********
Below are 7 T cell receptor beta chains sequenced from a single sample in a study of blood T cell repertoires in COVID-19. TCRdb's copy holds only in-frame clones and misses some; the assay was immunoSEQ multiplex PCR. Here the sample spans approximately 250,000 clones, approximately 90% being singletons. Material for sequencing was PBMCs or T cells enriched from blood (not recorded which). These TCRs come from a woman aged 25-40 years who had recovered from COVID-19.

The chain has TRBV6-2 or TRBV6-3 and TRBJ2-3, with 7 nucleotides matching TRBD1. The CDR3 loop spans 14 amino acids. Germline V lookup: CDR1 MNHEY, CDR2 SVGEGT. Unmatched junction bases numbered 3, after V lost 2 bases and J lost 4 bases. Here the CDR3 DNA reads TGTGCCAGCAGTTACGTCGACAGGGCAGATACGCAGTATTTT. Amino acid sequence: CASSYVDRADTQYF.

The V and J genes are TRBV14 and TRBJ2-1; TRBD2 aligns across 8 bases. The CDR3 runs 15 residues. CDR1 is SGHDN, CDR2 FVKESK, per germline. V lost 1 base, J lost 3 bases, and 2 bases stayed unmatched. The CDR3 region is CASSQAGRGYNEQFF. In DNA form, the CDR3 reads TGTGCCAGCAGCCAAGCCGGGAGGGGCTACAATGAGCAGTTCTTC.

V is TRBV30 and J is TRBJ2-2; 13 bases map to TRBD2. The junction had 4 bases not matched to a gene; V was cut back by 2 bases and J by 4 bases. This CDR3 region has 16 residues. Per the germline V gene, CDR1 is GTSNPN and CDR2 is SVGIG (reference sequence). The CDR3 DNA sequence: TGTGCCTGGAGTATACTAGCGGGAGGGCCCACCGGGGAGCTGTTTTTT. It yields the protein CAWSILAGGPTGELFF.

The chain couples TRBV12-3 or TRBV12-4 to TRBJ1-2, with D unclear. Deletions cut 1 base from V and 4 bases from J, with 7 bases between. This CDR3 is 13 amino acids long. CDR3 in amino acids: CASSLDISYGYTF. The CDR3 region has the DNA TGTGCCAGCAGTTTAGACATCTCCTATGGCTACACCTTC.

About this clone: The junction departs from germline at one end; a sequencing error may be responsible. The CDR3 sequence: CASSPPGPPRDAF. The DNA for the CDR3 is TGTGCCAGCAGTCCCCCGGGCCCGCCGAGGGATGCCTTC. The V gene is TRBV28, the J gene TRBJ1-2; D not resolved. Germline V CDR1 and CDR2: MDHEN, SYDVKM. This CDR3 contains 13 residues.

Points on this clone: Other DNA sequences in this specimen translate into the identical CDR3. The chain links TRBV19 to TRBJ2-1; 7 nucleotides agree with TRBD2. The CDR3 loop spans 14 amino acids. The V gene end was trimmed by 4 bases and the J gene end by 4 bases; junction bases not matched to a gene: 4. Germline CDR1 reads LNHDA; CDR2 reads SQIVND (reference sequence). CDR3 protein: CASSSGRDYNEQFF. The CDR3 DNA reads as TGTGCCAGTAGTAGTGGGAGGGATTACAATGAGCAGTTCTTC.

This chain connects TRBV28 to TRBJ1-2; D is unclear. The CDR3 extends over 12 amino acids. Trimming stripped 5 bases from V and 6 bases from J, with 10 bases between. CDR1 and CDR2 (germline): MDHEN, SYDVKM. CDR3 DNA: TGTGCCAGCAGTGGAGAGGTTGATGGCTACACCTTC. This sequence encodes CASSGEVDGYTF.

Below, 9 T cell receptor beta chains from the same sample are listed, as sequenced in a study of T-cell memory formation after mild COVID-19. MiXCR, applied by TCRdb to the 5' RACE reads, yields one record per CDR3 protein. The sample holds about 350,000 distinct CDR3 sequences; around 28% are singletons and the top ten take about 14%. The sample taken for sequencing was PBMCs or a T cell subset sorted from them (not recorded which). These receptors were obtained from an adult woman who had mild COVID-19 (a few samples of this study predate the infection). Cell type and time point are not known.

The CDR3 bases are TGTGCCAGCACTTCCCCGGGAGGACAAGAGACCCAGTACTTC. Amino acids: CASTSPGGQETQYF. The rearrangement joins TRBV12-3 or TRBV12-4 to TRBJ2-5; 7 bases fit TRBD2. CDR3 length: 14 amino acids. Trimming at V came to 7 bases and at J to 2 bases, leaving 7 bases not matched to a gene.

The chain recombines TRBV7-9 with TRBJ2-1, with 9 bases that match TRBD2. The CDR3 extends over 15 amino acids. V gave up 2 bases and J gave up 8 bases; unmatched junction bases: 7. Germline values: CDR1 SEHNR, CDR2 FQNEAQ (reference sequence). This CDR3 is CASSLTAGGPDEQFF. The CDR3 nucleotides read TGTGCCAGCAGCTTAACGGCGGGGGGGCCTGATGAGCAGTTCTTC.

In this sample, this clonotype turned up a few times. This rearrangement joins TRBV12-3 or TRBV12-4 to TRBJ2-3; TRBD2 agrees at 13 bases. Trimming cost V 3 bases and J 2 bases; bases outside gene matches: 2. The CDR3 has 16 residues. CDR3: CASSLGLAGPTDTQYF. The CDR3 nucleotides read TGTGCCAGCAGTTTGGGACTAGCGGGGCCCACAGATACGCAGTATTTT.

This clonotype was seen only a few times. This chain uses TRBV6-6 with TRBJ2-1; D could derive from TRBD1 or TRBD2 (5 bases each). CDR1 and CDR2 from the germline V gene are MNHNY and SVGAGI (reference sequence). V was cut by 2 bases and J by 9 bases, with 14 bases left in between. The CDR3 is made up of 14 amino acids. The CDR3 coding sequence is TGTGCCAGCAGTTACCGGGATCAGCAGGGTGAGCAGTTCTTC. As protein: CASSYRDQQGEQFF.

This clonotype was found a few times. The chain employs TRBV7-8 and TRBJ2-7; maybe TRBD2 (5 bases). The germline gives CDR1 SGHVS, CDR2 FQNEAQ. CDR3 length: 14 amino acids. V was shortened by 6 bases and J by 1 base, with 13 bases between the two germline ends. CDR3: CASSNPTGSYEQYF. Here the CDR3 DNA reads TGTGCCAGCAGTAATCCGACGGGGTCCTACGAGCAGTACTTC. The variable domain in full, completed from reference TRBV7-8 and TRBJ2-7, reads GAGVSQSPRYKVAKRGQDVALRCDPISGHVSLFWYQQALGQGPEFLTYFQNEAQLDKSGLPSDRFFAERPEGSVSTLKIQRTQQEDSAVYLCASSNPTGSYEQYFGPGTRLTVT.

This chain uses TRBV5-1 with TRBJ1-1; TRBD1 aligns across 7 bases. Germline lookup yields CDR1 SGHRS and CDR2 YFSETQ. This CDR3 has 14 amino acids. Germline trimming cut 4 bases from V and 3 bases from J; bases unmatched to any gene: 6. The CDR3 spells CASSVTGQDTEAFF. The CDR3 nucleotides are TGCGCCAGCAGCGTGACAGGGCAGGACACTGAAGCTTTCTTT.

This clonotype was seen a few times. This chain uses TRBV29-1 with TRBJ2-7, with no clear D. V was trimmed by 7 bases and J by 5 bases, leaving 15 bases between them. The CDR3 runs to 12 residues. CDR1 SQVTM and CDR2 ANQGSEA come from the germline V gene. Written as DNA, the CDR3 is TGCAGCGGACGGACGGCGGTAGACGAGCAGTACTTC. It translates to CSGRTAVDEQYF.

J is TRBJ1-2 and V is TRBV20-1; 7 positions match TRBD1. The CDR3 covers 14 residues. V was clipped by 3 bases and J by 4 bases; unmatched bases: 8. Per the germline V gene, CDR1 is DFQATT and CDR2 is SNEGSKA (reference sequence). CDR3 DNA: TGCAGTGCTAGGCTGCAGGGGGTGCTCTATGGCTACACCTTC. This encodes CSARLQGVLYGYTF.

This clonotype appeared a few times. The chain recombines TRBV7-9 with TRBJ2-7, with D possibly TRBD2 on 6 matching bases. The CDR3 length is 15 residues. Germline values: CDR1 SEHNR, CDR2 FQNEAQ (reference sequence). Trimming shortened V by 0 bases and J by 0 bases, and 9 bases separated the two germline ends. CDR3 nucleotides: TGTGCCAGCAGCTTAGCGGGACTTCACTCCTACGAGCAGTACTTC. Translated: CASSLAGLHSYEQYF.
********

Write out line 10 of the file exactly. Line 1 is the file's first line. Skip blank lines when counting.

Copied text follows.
The CDR3 bases are TGTGCCAGCACTTCCCCGGGAGGACAAGAGACCCAGTACTTC. Amino acids: CASTSPGGQETQYF. The rearrangement joins TRBV12-3 or TRBV12-4 to TRBJ2-5; 7 bases fit TRBD2. CDR3 length: 14 amino acids. Trimming at V came to 7 bases and at J to 2 bases, leaving 7 bases not matched to a gene.